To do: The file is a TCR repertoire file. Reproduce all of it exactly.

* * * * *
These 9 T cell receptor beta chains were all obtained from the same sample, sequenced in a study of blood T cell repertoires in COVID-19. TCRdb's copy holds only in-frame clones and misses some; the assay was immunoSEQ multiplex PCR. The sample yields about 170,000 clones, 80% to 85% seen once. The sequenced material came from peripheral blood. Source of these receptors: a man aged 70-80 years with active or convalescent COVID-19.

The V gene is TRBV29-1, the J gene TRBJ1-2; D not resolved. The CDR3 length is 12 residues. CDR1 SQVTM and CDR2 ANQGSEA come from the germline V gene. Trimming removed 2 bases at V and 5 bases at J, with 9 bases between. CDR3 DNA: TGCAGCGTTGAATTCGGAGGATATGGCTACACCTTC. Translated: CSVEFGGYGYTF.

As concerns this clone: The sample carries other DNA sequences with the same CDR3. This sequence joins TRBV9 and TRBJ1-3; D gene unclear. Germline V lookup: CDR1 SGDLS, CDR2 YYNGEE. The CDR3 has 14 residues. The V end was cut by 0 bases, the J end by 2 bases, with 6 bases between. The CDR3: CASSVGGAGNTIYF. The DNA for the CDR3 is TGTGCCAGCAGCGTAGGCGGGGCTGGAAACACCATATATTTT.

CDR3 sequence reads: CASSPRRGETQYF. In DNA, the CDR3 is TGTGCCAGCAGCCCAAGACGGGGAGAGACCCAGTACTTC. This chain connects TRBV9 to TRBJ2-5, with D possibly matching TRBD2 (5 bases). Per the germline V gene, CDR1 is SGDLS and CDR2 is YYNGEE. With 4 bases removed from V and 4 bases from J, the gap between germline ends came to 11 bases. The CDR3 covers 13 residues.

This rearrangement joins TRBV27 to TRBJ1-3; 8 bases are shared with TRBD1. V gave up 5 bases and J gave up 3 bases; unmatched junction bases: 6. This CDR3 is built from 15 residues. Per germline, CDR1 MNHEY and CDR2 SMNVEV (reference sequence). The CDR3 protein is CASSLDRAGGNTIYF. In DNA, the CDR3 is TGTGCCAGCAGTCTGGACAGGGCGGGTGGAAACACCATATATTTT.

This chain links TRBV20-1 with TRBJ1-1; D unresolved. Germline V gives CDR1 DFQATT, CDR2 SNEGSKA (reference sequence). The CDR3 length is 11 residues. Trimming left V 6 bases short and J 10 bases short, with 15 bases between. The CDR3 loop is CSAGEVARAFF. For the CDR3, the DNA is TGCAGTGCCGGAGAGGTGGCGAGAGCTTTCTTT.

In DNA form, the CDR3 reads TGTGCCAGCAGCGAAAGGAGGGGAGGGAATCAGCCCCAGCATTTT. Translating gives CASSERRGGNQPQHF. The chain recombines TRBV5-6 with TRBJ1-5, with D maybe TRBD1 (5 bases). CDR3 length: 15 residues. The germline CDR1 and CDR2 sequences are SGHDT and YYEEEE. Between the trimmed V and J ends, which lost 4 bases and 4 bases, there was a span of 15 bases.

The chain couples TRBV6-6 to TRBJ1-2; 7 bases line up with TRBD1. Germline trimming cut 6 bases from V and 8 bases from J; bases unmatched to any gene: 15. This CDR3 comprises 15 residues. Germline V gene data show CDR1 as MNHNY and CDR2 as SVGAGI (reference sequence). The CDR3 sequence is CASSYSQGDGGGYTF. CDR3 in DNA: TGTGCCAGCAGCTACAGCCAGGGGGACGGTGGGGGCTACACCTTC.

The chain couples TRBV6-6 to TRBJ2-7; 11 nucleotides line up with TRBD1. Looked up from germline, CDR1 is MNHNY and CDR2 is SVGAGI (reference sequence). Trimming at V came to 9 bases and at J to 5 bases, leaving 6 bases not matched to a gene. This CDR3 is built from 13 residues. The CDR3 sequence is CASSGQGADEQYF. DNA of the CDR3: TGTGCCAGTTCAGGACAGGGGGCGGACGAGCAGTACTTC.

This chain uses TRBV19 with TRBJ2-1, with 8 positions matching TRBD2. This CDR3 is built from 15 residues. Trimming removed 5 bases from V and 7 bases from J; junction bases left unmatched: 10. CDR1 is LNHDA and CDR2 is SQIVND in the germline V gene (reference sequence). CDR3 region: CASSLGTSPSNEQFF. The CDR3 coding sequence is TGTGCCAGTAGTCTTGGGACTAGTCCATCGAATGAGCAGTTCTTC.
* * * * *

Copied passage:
These 9 T cell receptor beta chains were all obtained from the same sample, sequenced in a study of blood T cell repertoires in COVID-19. TCRdb's copy holds only in-frame clones and misses some; the assay was immunoSEQ multiplex PCR. The sample yields about 170,000 clones, 80% to 85% seen once. The sequenced material came from peripheral blood. Source of these receptors: a man aged 70-80 years with active or convalescent COVID-19.

The V gene is TRBV29-1, the J gene TRBJ1-2; D not resolved. The CDR3 length is 12 residues. CDR1 SQVTM and CDR2 ANQGSEA come from the germline V gene. Trimming removed 2 bases at V and 5 bases at J, with 9 bases between. CDR3 DNA: TGCAGCGTTGAATTCGGAGGATATGGCTACACCTTC. Translated: CSVEFGGYGYTF.

As concerns this clone: The sample carries other DNA sequences with the same CDR3. This sequence joins TRBV9 and TRBJ1-3; D gene unclear. Germline V lookup: CDR1 SGDLS, CDR2 YYNGEE. The CDR3 has 14 residues. The V end was cut by 0 bases, the J end by 2 bases, with 6 bases between. The CDR3: CASSVGGAGNTIYF. The DNA for the CDR3 is TGTGCCAGCAGCGTAGGCGGGGCTGGAAACACCATATATTTT.

CDR3 sequence reads: CASSPRRGETQYF. In DNA, the CDR3 is TGTGCCAGCAGCCCAAGACGGGGAGAGACCCAGTACTTC. This chain connects TRBV9 to TRBJ2-5, with D possibly matching TRBD2 (5 bases). Per the germline V gene, CDR1 is SGDLS and CDR2 is YYNGEE. With 4 bases removed from V and 4 bases from J, the gap between germline ends came to 11 bases. The CDR3 covers 13 residues.

This rearrangement joins TRBV27 to TRBJ1-3; 8 bases are shared with TRBD1. V gave up 5 bases and J gave up 3 bases; unmatched junction bases: 6. This CDR3 is built from 15 residues. Per germline, CDR1 MNHEY and CDR2 SMNVEV (reference sequence). The CDR3 protein is CASSLDRAGGNTIYF. In DNA, the CDR3 is TGTGCCAGCAGTCTGGACAGGGCGGGTGGAAACACCATATATTTT.

This chain links TRBV20-1 with TRBJ1-1; D unresolved. Germline V gives CDR1 DFQATT, CDR2 SNEGSKA (reference sequence). The CDR3 length is 11 residues. Trimming left V 6 bases short and J 10 bases short, with 15 bases between. The CDR3 loop is CSAGEVARAFF. For the CDR3, the DNA is TGCAGTGCCGGAGAGGTGGCGAGAGCTTTCTTT.

In DNA form, the CDR3 reads TGTGCCAGCAGCGAAAGGAGGGGAGGGAATCAGCCCCAGCATTTT. Translating gives CASSERRGGNQPQHF. The chain recombines TRBV5-6 with TRBJ1-5, with D maybe TRBD1 (5 bases). CDR3 length: 15 residues. The germline CDR1 and CDR2 sequences are SGHDT and YYEEEE. Between the trimmed V and J ends, which lost 4 bases and 4 bases, there was a span of 15 bases.

The chain couples TRBV6-6 to TRBJ1-2; 7 bases line up with TRBD1. Germline trimming cut 6 bases from V and 8 bases from J; bases unmatched to any gene: 15. This CDR3 comprises 15 residues. Germline V gene data show CDR1 as MNHNY and CDR2 as SVGAGI (reference sequence). The CDR3 sequence is CASSYSQGDGGGYTF. CDR3 in DNA: TGTGCCAGCAGCTACAGCCAGGGGGACGGTGGGGGCTACACCTTC.

The chain couples TRBV6-6 to TRBJ2-7; 11 nucleotides line up with TRBD1. Looked up from germline, CDR1 is MNHNY and CDR2 is SVGAGI (reference sequence). Trimming at V came to 9 bases and at J to 5 bases, leaving 6 bases not matched to a gene. This CDR3 is built from 13 residues. The CDR3 sequence is CASSGQGADEQYF. DNA of the CDR3: TGTGCCAGTTCAGGACAGGGGGCGGACGAGCAGTACTTC.

This chain uses TRBV19 with TRBJ2-1, with 8 positions matching TRBD2. This CDR3 is built from 15 residues. Trimming removed 5 bases from V and 7 bases from J; junction bases left unmatched: 10. CDR1 is LNHDA and CDR2 is SQIVND in the germline V gene (reference sequence). CDR3 region: CASSLGTSPSNEQFF. The CDR3 coding sequence is TGTGCCAGTAGTCTTGGGACTAGTCCATCGAATGAGCAGTTCTTC.